I have no objections against bling bling earrings. Gowns? Fabulous. Fancy diamond necklaces and tiaras? Absolutely magnificent. As a dad with two young daughters, I realize that these are the things that make little girls giddy.
But what happens when these wonderful items of beauty and prestige become more than simple objects of fancy? What happens when they assume more meaning in life, as in my eight-year-old daughter saying with dreamy eyes, “I want to be a princess when I grow up so I can wear fancy outfits and shiny diamonds! And so I can marry a handsome and rich prince!”
Unfortunately, this is the culture we have created in homes across our country and the world. The current princess paradigm espouses a life of glamour and riches for would-be princesses, who are rewarded for their porcelain and flawless beauty with a marriage to a strapping royal heir and a life of leisure. Princess culture is about placing beauty above brains, dependence on a husband above earning a living and making a difference in the world.
The antidote to this situation, however, is not militant counterculture for elementary school girls. We don’t need to eschew all things that are beautiful or glamorous. Just because a girl wears a gorgeous gown and exquisite jewelry doesn’t mean that she’s vapid and a gold-digger.
To the contrary, we will break down the insidious nature of the current princess paradigm not by vilifying all aspects of it, but rather by embracing what is cute and endearing while inserting elements that are more positive and empowering. Is it okay to wear a glittering tiara and pearl earrings? Sure, but make sure you’re out saving the world or getting an education while you do so. Is it okay to be a princess? Absolutely! But it’s better to be a princess who saves the prince, rather than the other way around.
Moreover, we need to rethink how princesses are role models. Boys have heroes who leap tall buildings, fight evil, and save the world from destruction. What do girls have? Role models who fall asleep after eating apples and are only saved by a prince’s kiss. This is nonsense. We need to let girls know that princesses can be saviors, as opposed to always being saved. We need to create princess role models that inspire girls to greater heights.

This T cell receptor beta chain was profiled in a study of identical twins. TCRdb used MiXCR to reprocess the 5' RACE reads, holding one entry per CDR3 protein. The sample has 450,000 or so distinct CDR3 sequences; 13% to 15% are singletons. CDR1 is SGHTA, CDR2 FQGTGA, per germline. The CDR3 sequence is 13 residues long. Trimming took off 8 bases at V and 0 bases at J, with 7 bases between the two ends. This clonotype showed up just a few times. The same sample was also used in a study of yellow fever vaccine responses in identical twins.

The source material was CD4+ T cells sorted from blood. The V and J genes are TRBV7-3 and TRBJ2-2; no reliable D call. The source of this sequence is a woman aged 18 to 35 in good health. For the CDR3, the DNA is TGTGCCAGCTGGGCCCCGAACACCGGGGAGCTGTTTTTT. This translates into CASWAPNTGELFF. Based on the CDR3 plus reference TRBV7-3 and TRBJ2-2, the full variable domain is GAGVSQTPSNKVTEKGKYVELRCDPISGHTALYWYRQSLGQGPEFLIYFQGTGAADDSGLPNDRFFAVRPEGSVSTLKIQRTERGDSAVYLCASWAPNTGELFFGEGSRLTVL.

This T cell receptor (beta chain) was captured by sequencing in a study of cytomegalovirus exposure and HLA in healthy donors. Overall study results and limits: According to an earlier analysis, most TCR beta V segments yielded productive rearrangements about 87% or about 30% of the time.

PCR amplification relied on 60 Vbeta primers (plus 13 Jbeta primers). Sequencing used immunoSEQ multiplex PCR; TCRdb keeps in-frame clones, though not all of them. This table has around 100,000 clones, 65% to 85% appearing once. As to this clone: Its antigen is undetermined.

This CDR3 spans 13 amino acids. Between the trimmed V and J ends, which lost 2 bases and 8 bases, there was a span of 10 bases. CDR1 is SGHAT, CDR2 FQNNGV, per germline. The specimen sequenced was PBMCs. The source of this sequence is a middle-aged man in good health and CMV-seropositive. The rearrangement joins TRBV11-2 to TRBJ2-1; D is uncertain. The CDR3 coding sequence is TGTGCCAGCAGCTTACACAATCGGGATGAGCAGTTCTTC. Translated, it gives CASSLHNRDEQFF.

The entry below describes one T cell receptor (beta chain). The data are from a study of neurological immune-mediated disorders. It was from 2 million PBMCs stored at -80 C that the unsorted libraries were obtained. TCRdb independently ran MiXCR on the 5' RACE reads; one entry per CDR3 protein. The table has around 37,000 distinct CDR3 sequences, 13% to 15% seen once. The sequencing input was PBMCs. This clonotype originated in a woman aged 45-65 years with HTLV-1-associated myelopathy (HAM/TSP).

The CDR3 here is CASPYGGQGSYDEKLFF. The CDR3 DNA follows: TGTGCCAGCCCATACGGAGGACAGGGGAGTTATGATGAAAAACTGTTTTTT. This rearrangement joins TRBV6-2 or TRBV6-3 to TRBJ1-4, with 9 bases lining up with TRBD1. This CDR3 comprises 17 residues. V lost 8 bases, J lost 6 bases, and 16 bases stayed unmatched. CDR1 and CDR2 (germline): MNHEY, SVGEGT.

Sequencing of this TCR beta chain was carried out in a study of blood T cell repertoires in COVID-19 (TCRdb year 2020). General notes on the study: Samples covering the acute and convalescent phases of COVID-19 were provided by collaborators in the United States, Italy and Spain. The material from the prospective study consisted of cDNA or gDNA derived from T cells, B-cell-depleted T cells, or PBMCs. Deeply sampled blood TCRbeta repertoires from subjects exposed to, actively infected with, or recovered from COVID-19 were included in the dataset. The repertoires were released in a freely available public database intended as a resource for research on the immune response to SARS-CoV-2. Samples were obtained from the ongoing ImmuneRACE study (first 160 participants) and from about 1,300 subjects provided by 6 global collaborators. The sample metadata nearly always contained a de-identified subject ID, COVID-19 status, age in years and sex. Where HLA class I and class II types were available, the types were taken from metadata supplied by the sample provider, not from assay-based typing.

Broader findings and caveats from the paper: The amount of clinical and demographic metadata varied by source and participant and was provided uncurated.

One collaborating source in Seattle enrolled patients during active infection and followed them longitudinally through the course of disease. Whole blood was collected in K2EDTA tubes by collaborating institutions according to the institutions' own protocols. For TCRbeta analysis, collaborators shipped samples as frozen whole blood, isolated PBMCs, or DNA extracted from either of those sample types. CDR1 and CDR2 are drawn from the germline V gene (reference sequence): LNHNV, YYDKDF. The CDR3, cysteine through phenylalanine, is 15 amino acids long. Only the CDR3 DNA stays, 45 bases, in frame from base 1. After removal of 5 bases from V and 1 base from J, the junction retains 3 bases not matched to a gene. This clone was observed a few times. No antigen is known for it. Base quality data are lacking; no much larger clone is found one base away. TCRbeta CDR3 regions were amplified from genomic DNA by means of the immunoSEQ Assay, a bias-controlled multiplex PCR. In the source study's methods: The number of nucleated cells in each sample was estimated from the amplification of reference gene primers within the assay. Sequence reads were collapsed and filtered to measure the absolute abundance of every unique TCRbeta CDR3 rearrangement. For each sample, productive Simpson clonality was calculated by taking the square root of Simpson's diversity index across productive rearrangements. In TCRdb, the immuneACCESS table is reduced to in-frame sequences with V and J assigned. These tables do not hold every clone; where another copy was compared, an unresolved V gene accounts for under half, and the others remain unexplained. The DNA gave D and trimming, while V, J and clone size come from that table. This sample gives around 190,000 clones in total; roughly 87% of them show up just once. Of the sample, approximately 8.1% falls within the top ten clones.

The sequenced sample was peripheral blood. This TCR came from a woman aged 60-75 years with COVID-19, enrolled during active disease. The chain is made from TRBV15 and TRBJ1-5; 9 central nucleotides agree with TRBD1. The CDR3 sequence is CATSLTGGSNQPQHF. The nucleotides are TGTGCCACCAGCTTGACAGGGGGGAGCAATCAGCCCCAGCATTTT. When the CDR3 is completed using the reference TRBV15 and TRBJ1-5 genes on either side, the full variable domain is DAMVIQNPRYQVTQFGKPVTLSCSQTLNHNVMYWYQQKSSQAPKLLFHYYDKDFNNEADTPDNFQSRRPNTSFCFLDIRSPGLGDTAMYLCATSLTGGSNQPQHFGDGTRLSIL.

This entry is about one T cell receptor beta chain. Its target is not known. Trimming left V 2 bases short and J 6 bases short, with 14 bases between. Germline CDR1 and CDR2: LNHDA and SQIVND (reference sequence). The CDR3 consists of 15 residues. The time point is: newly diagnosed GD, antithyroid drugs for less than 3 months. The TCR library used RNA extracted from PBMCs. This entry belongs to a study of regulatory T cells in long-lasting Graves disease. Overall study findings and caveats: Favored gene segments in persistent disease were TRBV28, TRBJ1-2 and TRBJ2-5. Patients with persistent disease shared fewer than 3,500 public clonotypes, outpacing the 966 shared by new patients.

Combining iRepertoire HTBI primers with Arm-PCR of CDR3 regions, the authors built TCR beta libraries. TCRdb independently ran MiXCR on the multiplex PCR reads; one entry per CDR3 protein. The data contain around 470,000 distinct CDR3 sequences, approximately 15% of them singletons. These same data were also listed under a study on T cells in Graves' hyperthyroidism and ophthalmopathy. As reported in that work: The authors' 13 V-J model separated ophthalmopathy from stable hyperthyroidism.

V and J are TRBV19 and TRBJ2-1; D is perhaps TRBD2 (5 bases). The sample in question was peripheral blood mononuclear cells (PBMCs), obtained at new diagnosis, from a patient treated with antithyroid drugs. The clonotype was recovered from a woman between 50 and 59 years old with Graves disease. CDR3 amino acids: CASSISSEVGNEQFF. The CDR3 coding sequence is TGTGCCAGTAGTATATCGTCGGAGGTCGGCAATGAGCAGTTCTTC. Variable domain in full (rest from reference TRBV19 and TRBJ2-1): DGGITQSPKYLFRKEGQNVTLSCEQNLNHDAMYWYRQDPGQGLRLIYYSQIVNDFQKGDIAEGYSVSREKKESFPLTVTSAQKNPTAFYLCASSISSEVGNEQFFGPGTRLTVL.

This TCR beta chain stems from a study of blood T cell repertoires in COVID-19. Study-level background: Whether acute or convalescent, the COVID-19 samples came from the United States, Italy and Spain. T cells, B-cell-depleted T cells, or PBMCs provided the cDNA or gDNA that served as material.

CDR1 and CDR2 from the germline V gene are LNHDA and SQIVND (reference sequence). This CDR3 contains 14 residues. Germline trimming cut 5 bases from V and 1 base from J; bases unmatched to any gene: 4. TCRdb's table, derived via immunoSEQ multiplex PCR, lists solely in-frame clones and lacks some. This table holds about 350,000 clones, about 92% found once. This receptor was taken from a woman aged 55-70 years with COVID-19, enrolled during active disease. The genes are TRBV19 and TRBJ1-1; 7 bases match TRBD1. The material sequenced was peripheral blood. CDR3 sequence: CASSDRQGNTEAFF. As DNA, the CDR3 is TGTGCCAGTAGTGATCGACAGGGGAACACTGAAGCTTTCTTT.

Also, who says a princess needs to be “royalty” per se? Let’s anoint princess status based on merit and accomplishment instead of birthright and marital connections. Sure, marrying the Prince of Wales can make a girl a princess. But let’s say that starting a school for girls in Africa makes a woman a princess. Or becoming a physician and helping the underprivileged with healthcare makes a woman a princess. Or how about balancing a career and motherhood makes a woman a princess!
I’m okay with my daughters indulging in the adorable and charming aesthetics of princess culture. As a parent and responsible adult, however, my responsibility is to accommodate this indulgence while juxtaposing it next to worthwhile endeavors. Being a princess can be about strength and independence, and not about waiting around to get married.
We are at a wonderful crossroads where girls have more opportunity than ever before. This is not a time to follow the weak princess paradigm further, but it’s also not a time to become belligerent against a culture that has many redeeming qualities as well. This indeed is a time to embrace both sides and develop a new paradigm that is at once delightfully pretty and fiercely freethinking. Let’s choose adorable outfits over barren aesthetics, but let’s also choose examples of empowerment over traditionally weak female role models.
Grab a tiara. Grab some fancy jewelry. Grab a pair of sparkly shoes. And then use these pretty things to shatter the existing princess paradigm! We need to reinvent the way our culture embraces and balances beauty and strength. When we do so, we’ll contribute to the building up of the next generation of awesome girls and women.
Sanjay Nambiar has written several award-winning books, including "The Super Duper Princess Heroes: How It All Started”, "Maybe (A Little Zen for Little Ones)", "Still There? (A Little Zen for Little Ones)", and "Remember the Stars (A Little Zen for Little Ones)". Through his books, he hopes to inspire readers and convey positive messages to kids. Sanjay grew up in Carson, CA, where he overcame a gang- and drug-riddled environment with the help of a closely-knit family and a focus on education. He graduated with honors from U.C. Berkeley, with degrees in Economics and Neurobiology, and earned an M.B.A. from UCLA. Sanjay now is a freelance copywriter and lives with his wife and endlessly energetic identical twin daughters in Los Angeles, CA, where he sometimes bemoans the monotony of the pleasant weather.